"Not one of them ,son." he replied, "All of them."
 

fmdog44

Well-known Member
Location
Houston, Texas
My next door neighbor growing up was there as was one of my co-worker's father. The marked difference, my neighbor drank himself to death to try to deal with the memories while my co-workers father came back and immediately joined the police force and served his career as a member of the canine unit, married and raised a family. As horrible as Iwo Jima was everyone reacts differently.
 

Pappy

Living the Dream
Your Dad was a great Marine. Not that it matters, but what was his rank and do you know what Platoon he served with?
Comparing this picture to the picture of yourself, you two could pass for brothers.

This morning on NBC, they had a segment on about this anniversary and they were supposed to do a short take with the host being with a few men that are still around and also landed on that day in February when the Marines landed on Iwo.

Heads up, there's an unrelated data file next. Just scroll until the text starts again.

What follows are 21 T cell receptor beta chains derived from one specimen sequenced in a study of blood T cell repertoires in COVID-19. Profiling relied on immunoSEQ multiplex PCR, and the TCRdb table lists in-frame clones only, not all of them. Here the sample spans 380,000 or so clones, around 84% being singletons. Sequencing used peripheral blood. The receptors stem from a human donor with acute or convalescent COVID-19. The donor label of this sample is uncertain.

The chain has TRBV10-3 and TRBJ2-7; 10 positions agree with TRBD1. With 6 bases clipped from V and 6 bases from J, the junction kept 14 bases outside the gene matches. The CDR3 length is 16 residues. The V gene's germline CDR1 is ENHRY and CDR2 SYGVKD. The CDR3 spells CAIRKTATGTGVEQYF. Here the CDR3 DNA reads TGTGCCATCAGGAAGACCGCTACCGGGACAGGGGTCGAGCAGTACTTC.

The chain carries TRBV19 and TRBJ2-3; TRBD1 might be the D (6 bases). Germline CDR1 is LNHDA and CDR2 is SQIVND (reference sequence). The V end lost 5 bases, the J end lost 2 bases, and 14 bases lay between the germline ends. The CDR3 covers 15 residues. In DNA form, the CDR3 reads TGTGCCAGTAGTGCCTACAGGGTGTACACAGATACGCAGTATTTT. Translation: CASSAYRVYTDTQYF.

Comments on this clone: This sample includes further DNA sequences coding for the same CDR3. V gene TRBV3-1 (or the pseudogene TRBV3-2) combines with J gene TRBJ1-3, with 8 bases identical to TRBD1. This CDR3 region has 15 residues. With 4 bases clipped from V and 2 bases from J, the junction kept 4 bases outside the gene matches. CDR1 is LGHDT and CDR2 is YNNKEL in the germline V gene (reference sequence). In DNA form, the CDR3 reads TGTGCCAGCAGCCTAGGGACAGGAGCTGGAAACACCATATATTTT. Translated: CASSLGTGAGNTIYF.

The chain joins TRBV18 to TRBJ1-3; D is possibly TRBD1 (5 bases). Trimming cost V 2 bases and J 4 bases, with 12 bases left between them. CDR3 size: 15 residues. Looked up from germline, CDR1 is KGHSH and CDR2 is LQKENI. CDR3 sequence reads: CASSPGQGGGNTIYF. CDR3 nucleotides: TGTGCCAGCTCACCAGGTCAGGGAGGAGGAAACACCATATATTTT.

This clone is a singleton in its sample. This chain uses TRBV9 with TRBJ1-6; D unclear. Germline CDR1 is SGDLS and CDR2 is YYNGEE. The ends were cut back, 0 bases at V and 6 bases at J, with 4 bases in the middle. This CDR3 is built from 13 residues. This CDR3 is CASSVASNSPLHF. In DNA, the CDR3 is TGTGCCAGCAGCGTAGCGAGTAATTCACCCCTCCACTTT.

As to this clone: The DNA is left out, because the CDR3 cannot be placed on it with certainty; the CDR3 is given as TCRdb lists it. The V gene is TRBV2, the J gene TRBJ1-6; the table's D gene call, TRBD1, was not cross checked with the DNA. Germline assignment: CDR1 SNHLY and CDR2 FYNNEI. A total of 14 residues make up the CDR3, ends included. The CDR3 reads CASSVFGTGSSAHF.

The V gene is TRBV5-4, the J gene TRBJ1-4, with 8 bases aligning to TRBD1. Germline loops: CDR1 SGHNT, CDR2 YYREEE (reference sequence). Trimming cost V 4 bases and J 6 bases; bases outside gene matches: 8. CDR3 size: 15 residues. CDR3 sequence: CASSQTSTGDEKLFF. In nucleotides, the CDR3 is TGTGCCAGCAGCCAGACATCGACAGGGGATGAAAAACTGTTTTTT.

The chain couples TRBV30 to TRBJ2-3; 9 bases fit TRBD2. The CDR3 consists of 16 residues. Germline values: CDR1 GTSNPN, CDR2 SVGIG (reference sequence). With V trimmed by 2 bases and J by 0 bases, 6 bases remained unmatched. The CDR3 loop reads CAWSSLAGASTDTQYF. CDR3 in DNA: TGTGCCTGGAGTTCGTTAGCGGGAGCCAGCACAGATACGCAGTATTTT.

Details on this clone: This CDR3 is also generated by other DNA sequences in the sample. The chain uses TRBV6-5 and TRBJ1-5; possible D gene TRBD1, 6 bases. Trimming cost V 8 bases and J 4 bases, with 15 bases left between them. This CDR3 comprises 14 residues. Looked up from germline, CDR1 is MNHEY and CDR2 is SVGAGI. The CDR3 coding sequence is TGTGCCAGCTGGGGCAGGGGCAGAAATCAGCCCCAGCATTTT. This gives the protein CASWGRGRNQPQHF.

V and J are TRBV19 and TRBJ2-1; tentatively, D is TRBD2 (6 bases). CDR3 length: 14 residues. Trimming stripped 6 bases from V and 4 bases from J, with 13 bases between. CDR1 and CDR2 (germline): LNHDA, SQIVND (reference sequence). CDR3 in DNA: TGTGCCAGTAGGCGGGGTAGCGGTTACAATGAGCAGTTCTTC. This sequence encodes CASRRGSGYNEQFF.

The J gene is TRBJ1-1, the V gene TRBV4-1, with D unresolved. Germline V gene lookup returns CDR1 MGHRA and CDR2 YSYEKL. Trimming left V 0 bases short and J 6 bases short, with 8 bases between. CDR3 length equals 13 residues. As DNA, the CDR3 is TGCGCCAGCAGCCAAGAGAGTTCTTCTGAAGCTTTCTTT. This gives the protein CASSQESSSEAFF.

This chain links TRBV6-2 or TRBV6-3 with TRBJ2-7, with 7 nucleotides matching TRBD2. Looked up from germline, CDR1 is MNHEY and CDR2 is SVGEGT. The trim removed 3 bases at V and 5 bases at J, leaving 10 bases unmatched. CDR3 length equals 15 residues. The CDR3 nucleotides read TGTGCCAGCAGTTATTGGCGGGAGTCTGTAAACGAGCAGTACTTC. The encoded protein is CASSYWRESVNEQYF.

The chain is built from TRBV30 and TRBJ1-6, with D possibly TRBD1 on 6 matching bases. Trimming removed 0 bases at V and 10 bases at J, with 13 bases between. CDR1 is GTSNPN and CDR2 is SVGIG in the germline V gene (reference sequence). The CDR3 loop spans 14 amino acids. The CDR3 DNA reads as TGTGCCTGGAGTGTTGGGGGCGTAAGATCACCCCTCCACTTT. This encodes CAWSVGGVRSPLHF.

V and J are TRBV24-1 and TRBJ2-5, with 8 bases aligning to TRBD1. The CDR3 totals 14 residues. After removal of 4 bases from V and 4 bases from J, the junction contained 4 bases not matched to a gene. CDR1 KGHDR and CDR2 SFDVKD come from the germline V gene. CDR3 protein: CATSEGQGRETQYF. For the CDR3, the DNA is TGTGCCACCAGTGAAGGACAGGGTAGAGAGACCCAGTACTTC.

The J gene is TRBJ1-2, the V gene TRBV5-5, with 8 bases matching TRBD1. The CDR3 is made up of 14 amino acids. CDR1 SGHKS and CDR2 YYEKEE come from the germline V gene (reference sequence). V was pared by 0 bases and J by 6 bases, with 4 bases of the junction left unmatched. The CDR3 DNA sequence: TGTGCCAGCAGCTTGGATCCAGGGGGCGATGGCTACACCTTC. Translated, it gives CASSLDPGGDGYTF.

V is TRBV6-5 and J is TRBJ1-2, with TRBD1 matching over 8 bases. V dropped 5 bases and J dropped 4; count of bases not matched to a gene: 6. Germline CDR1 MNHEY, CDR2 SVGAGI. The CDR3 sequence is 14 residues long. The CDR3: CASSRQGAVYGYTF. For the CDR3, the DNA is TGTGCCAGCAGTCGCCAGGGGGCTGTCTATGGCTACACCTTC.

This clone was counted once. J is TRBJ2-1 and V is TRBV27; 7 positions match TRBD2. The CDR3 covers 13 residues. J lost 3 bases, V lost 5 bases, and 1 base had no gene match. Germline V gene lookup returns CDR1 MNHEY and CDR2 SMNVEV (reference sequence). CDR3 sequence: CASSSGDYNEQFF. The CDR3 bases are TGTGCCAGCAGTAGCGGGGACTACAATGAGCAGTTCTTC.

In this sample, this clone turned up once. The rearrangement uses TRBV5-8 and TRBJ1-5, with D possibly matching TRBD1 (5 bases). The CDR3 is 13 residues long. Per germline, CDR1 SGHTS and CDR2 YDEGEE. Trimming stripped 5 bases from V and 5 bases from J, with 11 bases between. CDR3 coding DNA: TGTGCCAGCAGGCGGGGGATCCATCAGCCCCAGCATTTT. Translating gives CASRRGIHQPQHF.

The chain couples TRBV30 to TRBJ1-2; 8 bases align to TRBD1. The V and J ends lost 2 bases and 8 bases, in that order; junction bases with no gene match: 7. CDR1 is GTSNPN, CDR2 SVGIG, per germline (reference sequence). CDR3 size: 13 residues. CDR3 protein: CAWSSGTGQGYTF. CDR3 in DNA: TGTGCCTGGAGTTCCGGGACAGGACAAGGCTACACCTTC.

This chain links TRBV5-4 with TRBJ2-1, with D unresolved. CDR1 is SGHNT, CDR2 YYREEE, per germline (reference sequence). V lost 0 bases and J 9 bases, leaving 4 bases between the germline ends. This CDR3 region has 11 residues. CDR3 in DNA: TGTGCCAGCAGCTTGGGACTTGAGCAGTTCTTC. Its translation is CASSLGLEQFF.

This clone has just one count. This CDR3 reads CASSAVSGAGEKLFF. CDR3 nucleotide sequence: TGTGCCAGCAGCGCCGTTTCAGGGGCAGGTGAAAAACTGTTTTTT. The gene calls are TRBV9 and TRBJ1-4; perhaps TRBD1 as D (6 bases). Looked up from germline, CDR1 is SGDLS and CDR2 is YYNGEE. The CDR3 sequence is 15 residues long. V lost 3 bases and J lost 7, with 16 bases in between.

The story that I was told was that there was a bombing raid on the island before the Marines landed. As the Marines left their landing craft (LCVP or Higgins Boat), the Marines thought that the bombs must have killed all of the Japanese that were on the island because no one was firing at them as they attempted to reach the beach. What the truth was, was that the Japanese were hiding and waiting for all the Marines to reach the shoreline, so they could have a bigger kill. We lost about 6500, but the Japanese lost about twice that amount. The Japanese did not believe in surrender. They fought to their death and the Americans obliged.
This is a story my son wrote about his grandpa on his way to Iwo Jima after he visited the island:


A Story 70 Years in the Making